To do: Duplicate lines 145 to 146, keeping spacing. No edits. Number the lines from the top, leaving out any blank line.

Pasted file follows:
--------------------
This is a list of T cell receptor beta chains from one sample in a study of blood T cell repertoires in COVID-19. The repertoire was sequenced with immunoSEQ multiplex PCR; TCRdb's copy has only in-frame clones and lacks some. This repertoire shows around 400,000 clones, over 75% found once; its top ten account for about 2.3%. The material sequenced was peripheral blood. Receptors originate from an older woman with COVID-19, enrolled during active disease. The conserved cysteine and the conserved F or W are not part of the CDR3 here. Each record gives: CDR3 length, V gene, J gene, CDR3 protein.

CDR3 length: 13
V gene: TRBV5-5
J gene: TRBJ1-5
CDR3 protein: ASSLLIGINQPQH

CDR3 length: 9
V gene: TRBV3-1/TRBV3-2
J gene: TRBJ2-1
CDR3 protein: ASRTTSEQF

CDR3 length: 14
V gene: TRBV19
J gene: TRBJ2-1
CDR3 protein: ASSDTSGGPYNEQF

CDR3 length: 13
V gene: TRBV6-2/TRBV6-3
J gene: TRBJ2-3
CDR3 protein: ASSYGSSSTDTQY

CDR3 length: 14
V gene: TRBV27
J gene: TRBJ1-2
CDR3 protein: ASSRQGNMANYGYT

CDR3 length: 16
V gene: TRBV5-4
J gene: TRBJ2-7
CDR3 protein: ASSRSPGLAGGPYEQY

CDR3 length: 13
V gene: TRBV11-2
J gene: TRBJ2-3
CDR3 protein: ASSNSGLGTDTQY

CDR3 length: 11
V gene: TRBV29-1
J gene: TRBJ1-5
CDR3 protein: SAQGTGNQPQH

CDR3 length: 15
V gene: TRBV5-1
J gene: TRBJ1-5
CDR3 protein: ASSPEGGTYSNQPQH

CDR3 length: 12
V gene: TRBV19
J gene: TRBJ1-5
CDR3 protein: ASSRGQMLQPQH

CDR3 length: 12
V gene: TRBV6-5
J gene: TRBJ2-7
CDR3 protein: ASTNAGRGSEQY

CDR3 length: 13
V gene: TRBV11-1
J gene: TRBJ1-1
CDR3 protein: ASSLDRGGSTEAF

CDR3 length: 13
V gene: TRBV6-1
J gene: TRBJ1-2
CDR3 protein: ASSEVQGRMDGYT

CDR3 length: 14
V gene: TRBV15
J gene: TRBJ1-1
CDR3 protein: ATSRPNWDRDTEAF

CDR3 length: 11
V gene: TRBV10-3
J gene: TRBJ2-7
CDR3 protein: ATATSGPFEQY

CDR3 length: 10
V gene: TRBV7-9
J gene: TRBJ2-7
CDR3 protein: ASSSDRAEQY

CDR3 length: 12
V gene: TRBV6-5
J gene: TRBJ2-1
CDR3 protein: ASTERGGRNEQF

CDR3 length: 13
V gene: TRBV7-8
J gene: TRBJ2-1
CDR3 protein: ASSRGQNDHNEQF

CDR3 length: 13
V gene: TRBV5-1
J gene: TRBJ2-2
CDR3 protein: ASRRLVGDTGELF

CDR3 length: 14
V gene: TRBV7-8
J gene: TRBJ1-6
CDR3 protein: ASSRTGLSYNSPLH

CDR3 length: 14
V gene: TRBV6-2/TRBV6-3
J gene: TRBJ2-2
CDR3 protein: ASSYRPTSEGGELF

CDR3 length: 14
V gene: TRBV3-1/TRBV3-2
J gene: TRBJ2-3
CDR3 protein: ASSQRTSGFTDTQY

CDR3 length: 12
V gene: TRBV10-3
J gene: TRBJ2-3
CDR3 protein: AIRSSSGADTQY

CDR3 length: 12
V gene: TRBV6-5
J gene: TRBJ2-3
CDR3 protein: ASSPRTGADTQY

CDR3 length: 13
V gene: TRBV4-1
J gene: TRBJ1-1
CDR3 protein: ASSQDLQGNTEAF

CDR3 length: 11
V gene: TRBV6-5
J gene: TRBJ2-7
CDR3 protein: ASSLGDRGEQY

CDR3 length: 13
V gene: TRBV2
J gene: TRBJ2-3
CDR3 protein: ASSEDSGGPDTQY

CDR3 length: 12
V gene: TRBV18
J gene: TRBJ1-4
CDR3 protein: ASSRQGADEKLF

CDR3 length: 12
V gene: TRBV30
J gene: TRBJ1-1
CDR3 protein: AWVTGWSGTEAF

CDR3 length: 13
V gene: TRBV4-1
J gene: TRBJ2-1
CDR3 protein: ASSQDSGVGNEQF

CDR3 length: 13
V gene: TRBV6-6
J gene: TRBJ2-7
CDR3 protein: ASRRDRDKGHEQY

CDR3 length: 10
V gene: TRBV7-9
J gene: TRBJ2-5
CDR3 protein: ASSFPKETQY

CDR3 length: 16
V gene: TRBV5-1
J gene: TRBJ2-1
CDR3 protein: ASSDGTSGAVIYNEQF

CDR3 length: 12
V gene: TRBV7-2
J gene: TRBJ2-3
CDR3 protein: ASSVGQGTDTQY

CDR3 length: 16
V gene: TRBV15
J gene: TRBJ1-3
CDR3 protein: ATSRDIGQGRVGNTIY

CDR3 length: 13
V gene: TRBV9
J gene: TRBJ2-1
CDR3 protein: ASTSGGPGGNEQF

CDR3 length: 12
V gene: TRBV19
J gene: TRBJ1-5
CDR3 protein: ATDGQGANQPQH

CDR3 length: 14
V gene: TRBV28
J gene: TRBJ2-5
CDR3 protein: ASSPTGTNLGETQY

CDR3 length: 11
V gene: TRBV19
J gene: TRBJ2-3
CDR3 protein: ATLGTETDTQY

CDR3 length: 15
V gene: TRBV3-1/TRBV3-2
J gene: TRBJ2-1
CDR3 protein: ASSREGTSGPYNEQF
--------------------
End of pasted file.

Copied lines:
CDR3 protein: ASTSGGPGGNEQF

CDR3 length: 12